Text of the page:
Cambridge Post Office past employees

Gathered today at Leamington Bowls, Leamington Domain.

If you would like to view the photos pop into Hot Shots To Go in Cambridge. Otherwise ring or email me and we’ll sort something out. But not before Tuesday. I have a rotten head cold.

Back row: Rena Pedersen, Jill Hazelden, Raelene Kilpatrick, Jeannie Stewart, Gael Wright (O’Shea), Allison Weggery, Polly Robson, Glenys Dodd, Jenny Thompson (Stites), Dawn Bourke, Maureen Cliff.

Middle row: Kathy Rugers (Zuiderwick), Donna W_______, Shelly Varnham, Angela Gies, Chris Waea (Barr), Elizabeth Parsons (Hamblyn), Glena Numa, Mike Short, Sandra Bromwich (Reid), Raewyn Rowe (Hulse), Faye Post (Pentelow), Angela George (Boyd), Robyn Searle, Juliane O’Sullivan, Mark Johnson.

Back row: Dave King, Joy King, John Marshall. Betty Busst, John Erasmusson, Ray Moncur, Rene Scott, Paddy O’Sullivan, Terry Hamilton, Sandra Walters, Tom Bourke.

Count me in as well. I worked as a Postie out of Cambridge Post Office for a short period in the mid 1970s.

Search box error

One of those things. I am showing off the marvel that is a dynamic website and am confronted with a search box problem. Multiple renditions of the same post are being returned with some search queries. I have done a little testing and it seems to happen when there are more than twenty or so instances of a particular search item. As usual I wonder if it is something I have overlooked. In my defence I had not noticed it before installing WP2.6 but then again I use the search function infrequently. It does not appear to be occurring with tag or category searches using the tag cloud or the place and month drop downs. Mmm. I am not receiving any error messages database or otherwise – so it remains one of those little WordPress mysteries for the time being.

Update 15/10/2008 Note to self. The above is redundant with the move from (self hosting) to Well in a sense. It is still possible, I am sure, to create multiple entries of the same post. I have to admit it was me that caused the problem. Something to do with the auto save function when used repeatedly in editing a post. I think the record was 9 copies of one entry.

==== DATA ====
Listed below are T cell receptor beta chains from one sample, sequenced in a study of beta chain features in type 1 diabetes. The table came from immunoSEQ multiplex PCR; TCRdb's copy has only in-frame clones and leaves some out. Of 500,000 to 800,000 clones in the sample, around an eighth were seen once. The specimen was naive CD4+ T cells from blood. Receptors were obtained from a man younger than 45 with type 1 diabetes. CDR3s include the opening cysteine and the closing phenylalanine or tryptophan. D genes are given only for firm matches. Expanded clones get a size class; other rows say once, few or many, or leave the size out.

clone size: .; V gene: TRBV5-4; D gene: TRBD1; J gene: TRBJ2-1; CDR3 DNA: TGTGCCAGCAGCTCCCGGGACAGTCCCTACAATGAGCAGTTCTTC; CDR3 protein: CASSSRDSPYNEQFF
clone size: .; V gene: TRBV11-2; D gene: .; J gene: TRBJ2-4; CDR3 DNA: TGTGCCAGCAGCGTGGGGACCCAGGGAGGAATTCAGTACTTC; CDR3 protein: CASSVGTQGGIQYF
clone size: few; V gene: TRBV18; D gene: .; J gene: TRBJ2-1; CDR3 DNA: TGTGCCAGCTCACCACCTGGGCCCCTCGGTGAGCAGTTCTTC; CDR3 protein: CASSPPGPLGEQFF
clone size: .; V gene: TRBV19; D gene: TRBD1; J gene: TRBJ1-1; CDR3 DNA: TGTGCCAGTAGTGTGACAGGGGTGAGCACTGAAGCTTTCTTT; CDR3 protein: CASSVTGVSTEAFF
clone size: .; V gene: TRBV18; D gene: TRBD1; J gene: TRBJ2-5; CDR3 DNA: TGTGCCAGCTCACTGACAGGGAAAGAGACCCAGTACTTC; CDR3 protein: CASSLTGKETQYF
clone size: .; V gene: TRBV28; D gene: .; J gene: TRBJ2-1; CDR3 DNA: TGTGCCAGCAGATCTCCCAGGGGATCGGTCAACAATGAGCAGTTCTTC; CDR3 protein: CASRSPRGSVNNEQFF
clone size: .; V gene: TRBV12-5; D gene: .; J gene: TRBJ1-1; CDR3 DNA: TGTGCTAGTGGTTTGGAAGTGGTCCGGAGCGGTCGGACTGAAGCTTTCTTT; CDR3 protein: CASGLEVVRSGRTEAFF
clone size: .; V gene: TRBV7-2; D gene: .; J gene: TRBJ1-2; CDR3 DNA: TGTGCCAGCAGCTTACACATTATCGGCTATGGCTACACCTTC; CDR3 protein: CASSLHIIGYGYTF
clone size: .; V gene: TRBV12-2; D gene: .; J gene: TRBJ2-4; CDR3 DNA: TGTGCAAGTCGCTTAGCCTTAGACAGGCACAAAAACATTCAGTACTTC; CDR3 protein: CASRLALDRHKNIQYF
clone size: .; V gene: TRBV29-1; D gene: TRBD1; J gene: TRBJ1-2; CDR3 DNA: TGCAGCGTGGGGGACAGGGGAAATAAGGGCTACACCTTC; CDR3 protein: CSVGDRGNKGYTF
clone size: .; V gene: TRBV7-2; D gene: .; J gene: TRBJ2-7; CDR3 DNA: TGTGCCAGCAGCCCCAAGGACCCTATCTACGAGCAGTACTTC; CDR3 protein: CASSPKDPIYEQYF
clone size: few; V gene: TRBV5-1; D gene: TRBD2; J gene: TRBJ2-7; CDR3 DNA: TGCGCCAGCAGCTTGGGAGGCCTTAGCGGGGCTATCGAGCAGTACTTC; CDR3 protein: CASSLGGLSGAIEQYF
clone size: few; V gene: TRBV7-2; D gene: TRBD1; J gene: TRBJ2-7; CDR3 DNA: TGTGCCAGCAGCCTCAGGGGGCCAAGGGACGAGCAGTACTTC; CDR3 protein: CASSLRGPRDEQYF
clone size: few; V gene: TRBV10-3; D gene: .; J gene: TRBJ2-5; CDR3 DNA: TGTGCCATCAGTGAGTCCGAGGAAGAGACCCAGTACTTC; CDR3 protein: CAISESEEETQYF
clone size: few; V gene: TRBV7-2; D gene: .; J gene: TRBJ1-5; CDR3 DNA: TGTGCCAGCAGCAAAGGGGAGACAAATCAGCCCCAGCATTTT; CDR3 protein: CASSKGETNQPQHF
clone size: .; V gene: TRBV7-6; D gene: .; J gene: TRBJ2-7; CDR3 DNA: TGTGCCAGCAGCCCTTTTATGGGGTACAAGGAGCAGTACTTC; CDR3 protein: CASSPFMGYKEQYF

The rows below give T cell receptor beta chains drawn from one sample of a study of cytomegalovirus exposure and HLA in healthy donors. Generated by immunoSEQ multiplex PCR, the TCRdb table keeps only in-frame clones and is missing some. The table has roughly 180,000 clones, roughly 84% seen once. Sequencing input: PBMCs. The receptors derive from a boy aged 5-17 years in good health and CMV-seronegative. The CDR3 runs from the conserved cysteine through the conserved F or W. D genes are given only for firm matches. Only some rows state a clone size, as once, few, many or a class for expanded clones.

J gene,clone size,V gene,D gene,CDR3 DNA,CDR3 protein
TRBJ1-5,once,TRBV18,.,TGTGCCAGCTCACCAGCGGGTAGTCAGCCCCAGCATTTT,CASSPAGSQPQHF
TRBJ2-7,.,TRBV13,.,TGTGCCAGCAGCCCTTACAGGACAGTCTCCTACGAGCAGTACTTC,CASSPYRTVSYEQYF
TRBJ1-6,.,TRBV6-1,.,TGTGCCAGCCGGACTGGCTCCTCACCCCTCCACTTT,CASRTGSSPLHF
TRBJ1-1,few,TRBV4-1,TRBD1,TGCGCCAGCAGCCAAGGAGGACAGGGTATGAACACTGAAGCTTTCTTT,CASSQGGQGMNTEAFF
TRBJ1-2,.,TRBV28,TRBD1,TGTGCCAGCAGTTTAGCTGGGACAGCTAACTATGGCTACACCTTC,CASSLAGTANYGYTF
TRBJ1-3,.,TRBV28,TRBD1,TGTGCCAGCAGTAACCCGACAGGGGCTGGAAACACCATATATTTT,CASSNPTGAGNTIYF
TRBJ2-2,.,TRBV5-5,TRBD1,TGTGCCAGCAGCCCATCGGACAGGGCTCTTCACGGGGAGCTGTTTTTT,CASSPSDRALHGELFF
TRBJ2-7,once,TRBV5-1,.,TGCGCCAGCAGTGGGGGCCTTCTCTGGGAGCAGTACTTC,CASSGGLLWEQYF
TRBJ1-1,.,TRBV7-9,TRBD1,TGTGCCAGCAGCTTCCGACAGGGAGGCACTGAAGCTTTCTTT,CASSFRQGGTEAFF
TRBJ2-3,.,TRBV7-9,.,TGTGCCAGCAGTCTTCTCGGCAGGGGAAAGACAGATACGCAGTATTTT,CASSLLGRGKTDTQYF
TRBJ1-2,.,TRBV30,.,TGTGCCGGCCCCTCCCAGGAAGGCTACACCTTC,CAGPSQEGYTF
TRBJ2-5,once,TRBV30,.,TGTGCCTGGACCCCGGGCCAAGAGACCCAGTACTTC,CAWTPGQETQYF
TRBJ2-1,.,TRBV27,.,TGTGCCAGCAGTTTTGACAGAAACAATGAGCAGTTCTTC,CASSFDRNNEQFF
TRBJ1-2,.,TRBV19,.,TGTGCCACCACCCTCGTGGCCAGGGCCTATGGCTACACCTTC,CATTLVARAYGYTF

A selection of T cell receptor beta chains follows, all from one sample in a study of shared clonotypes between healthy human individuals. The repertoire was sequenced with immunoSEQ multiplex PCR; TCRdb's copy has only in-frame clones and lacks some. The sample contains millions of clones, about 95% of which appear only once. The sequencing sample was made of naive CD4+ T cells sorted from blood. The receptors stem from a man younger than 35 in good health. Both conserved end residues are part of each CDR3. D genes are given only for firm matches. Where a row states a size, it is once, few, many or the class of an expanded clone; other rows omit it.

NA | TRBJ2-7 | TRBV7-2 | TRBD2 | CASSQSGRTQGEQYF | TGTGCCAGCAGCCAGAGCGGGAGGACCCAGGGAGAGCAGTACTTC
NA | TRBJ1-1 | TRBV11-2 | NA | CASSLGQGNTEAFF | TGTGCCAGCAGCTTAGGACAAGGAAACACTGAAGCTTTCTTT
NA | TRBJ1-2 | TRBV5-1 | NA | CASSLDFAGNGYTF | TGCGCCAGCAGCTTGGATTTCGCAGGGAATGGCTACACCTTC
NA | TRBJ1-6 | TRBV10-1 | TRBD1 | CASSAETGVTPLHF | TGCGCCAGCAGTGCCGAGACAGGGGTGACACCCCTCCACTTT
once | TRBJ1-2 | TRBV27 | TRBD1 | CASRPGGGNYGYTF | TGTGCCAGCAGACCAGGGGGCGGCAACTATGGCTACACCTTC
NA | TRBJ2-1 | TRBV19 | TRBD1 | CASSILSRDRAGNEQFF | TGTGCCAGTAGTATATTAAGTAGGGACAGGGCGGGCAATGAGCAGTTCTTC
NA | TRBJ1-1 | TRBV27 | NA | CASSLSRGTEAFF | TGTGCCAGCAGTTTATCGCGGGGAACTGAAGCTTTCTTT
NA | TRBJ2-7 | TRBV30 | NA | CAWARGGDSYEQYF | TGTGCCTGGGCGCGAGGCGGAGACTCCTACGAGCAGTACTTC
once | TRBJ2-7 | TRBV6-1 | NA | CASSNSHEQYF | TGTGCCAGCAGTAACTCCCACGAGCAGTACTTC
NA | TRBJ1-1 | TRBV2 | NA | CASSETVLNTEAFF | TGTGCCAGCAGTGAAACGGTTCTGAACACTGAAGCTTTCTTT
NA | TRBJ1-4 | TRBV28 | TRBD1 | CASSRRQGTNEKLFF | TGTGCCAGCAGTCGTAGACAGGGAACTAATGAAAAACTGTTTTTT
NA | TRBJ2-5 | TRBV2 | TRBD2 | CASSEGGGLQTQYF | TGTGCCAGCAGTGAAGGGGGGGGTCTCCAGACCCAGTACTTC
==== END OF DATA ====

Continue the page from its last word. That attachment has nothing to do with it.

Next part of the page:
Wassup! Te Reo

I wrote this five or six weeks ago (last edited 25 June) and have been waiting for a suitable image to accompany it. I had wanted to photograph the badges but everyone I spoke to around here has returned theirs to Wellington.

Why is such a beautiful name, Manurewa, mispronounced by so many on radio and teevee. OK, I am far from perfect but I do try to get it right most of the time. Pronunciation that is. My pc or university pronunciation, of te reo, is remarkably different from the Anglicised versions with which I grew up and painfully different still, at times, from the joyful music of ‘native tongue’ speaking friends (who I must add speak perfect New Zealand English). Continue reading

Bay of Plenty Mens Choir

Bussing in from the BOP The Bay of Plenty Mens Choir sings with conviction and skill to an appreciative audience at Raleigh Street Christian Centre, Leamington, this afternoon, Sunday the 20th of July 2008.

Above: Choir members Ivan Hewlett, George Pardy, Jim McBride and David Cantwell as The Harmony Four sang two items. Today is″>National Bible Sunday (non permalink).

Media matters

Sunday morning. Mass at Randwick Raceway. Obama in Afghanistan and here (great photos). A White House oops, On autism, Much better.

Sen. Barack Obama, D-Ill., signs memorabilia for service members at Camp Arifjan, Kuwait, Friday, July 18, during a Congressional Delegation visit.

Sen. Barack Obama, D-Ill., signs memorabilia for service members at Camp Arifjan, Kuwait, Friday, July 18, during a Congressional Delegation visit.

(Justification: I may not have thought this through properly. The image above is ‘pulled’ (linked) from the HuffPo article above. The photo is supplied by the US Army. I am assuming the image is free for use, but I may have gone about this in the wrong way (The caption is HuffPo‘s – I think – so this may be an infringement of copyright). I have more to add to this post and will do more research as infringing copyright for me is an absolute no no).

References: Media Matters, The Atlantic Blogs, Spark 08, US Army Images, The Huffington Post, Humans, Time Magazine, (A reading list not just links to stuff in this post).

Updated: 17:07 20/7/2008

Update 15/10/2008 The Sky News link is incomplete taking you to their current front page.

The Bush Cinderella revisited

The Film Archive has been in touch sending through this lovely promotional material. Not sure that you will be able to read the poster. The salient facts are The Bush Cinderella at 2PM tomorrow afternoon Saturday the 19th of July at The Plaza, Kensington Street, Putaruru.

The Telephone number there is 07 883 8596. Enjoy.

Also Big Moments Sunday 20 July 2008, 12:30PM Victoria Cinema, Hamilton.

If you want to be on The Film Archive mailing list go here.


About now Jasmine is being conferred with her PhD at ANU in Canberra.

JJ at Tikorangi, north Taranaki. 3rd of September 1998.